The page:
• Half-open or SYN scans: A half-open scan is a way to check the status of a port without establishing the full connection. They can be used by attackers to detect whether or not a port is open. This port scan is sly. It starts the connection but doesn’t complete it, which means there would be no TCP handshake and the target device wouldn’t know that a connection was established.
  • XMAS scans: With XMAS scans, you can be even less noticeable by firewalls. For instance, FIN packets are usually sent from server or client to terminate a connection after establishing a TCP 3-way handshake and successful transfer of data. You would find this in the message “there is no more data to be sent”. Firewalls typically focus on looking for SYN packets. Since FIN packets can’t be sent without a response, an XMAS scan is used to identify open ports by sending a packet with all flags set, including FIN and looking for the lack of response.

Port scanning results are differ by the type of scan.

After running a port scan, you can see what the network or server’s status is. There are three different categories: open, closed, and filtered.

  • Open ports: An open port indicates that the target server or network is listening and responding to requests. It has sent a packet back saying it’s there. An open port can also be indicative of whether a service is being used and this is often the goal for cybercriminals when scanning ports. The success of a port scan could present itself as an avenue for an attack from cybercriminals. As an IT admin, it can be hard to maintain security while allowing access to necessary resources. Installing firewalls can help protect your company, but they may limit the connectivity of your users.
  • Closed ports: Closed ports mean that the server or network received the request, but there is nothing “listening” on that port. A closed port is still accessible and could prove useful to IT administrators – it would quickly alert them if a host was on a specific IP address. They should still monitor closed ports in case they change to an open status, as this could create vulnerabilities. IT admins should consider using a firewall to block closed ports, which would then become “filtered” ports.
  • Filtered ports: If no response is received, it could be that the host either didn’t hear the request (packet loss) or has a broken server. This usually means that the firewall did not let the packet through. If packets do not reach their target location, attackers can use this to get around security measures. It seems that many filtered ports are not able to connect or get an error message from the destination.

How can attackers use port scanning as an attack method?

According to the SANS Institute, one of the most popular ways to find a vulnerable server is with port scanning. They do this by scanning ports on other computers while looking for any that are open so they can attack them.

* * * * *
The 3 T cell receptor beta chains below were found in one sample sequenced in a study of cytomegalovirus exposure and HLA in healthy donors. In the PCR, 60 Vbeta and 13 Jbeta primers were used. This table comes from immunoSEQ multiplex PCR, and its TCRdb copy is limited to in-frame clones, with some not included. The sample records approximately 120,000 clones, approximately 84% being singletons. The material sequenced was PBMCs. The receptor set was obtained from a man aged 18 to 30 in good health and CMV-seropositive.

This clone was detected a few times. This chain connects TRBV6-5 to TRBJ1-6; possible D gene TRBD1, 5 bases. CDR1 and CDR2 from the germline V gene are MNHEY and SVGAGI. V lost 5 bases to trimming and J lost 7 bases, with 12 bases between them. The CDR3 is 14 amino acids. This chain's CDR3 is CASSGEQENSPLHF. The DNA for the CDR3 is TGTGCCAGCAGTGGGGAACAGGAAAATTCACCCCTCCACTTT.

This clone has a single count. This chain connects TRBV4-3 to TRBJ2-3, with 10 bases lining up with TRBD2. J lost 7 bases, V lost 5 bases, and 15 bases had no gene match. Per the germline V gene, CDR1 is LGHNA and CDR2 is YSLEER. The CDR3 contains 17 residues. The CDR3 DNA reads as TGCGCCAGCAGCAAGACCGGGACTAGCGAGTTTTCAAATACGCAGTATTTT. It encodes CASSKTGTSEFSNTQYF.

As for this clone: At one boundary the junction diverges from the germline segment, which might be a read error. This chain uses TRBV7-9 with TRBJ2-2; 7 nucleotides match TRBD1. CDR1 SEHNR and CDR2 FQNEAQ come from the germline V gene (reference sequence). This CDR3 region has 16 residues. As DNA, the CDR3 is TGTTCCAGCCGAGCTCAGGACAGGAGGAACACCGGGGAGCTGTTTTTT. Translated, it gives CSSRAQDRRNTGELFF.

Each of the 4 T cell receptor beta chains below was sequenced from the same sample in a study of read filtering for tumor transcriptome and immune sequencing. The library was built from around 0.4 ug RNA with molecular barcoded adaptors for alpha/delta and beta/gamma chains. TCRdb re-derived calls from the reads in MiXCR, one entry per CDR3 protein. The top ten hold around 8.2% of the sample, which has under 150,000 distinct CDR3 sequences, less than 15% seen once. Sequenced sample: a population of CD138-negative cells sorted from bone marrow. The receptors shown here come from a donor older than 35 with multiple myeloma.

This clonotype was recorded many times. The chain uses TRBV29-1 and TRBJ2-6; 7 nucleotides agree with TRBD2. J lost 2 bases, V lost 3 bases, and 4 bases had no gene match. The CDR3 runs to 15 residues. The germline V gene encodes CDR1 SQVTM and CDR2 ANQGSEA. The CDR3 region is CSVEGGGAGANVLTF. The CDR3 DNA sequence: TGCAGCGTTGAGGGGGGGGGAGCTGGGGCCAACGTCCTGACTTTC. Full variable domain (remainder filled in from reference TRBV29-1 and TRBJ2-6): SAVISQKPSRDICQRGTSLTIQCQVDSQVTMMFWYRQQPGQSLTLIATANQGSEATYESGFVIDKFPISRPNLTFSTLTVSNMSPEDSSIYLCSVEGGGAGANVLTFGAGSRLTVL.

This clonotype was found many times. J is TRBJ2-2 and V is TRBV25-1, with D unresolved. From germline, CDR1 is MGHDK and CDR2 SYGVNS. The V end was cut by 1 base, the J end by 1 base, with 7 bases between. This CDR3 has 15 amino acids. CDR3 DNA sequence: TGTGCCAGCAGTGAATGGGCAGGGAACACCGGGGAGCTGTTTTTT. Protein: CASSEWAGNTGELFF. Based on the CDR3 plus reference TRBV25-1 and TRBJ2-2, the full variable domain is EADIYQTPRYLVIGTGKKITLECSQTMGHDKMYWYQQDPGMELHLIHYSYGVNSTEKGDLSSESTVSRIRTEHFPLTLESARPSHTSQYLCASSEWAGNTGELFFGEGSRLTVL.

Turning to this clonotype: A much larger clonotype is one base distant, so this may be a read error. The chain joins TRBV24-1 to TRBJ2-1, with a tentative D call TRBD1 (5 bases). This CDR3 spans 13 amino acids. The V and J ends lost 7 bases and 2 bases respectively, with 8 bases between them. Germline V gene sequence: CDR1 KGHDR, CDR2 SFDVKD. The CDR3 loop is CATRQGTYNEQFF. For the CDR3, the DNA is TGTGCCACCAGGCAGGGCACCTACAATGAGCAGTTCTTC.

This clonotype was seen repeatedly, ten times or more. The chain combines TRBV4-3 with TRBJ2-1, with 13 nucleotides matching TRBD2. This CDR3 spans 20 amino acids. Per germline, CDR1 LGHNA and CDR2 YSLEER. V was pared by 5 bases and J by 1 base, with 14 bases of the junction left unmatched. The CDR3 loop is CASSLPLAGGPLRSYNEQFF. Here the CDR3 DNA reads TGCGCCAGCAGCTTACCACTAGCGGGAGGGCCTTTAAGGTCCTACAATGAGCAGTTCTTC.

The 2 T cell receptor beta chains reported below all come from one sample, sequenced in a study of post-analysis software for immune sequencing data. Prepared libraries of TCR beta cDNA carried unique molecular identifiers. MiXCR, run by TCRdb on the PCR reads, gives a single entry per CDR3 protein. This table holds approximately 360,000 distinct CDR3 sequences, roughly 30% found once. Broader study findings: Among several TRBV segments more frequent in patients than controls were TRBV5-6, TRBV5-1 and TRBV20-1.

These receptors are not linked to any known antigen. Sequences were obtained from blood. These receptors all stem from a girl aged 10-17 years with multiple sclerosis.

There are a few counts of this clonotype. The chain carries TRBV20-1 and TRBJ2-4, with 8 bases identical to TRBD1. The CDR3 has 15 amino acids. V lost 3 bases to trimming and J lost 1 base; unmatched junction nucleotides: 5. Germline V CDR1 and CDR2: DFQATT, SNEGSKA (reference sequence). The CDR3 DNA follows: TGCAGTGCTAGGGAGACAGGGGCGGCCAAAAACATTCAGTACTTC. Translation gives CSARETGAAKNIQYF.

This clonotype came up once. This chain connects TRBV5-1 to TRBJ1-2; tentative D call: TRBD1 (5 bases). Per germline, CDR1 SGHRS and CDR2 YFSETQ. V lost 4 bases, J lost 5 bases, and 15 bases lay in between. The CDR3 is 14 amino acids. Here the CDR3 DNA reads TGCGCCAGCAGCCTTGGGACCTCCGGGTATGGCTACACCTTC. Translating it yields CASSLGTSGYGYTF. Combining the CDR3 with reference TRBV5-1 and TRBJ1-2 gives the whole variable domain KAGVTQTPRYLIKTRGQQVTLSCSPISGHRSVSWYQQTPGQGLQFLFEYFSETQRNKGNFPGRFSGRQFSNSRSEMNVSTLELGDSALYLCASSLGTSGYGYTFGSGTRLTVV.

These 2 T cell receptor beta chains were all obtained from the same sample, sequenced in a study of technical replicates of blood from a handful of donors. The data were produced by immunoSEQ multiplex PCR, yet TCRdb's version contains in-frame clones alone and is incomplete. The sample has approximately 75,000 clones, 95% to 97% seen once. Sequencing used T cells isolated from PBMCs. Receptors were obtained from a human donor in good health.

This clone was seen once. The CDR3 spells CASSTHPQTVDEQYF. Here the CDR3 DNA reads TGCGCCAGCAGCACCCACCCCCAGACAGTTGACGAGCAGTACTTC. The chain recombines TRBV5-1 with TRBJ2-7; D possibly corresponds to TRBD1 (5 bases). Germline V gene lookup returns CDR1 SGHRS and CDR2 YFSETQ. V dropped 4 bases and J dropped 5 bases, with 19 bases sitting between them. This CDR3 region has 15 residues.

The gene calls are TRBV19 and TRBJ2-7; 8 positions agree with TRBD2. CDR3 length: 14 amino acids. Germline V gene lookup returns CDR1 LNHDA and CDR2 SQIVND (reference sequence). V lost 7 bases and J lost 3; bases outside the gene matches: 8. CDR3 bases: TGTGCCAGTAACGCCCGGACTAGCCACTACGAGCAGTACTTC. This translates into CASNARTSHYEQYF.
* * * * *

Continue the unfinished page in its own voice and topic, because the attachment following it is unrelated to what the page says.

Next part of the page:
Cybercriminals often scan ports in order to see what security measures an organization has. They can then determine whether they want to target that company or not. A number of TCP protocol techniques actually make it possible for attackers to conceal their network location, use decoy traffic and perform port scans without being exposed.

Hackers want to find out more about you, so they’ll attack your machine and see what kind of reaction, or reaction this causes.

For example, a system will usually let you know if it’s been scanned. Hackers could then analyse the information and determine your operating system and security level.

Old and outdated, port scanning is no longer a reliable way to test for open ports. Protocols, tools and vulnerabilities are constantly evolving, so it’s important to make security changes around them. As a best practice approach, you should use logs and firewalls to monitor traffic to your ports, as this will help you identify any potential unauthorized entry points before an attacker can exploit them.

How can you prevent port scan attacks?

Port scanning is a popular method that cyber criminals use to find vulnerable servers. Most common TCP methods help attackers find potentially vulnerable networks and servers, hide the location of their attacked target, or both.

Cybercriminals search for and assess how you respond to their protocol attacks. They learn about your network to know the security and devices you use.

The threat landscape is constantly changing and it’s essential to have up-to-date threat intelligence in order to deal with port scan attacks. Businesses also need strong security software, port scanning tools, and security alerts that monitor ports and block malicious actors before they reach the network. Useful tools include IP scanning, Nmap, Netcat and more.

Other defense mechanisms include:

  1. Strong firewall: A firewall can prevent unauthorized access to your network. It identifies which ports are open and has the ability to shut down any port scan before it even starts.
  2. TCP wrappers: There are a number of ways in which this can be achieved. For example, administrators can create a whitelist (IP addresses and domain names that are allowed access) or blacklist (those who have been denied access).
  3. Uncover network holes: A port checker or port scanner can be used to identify if there are any ports open that you don’t need which could signify a potential security risk. Check them regularly to stay aware of potential vulnerabilities.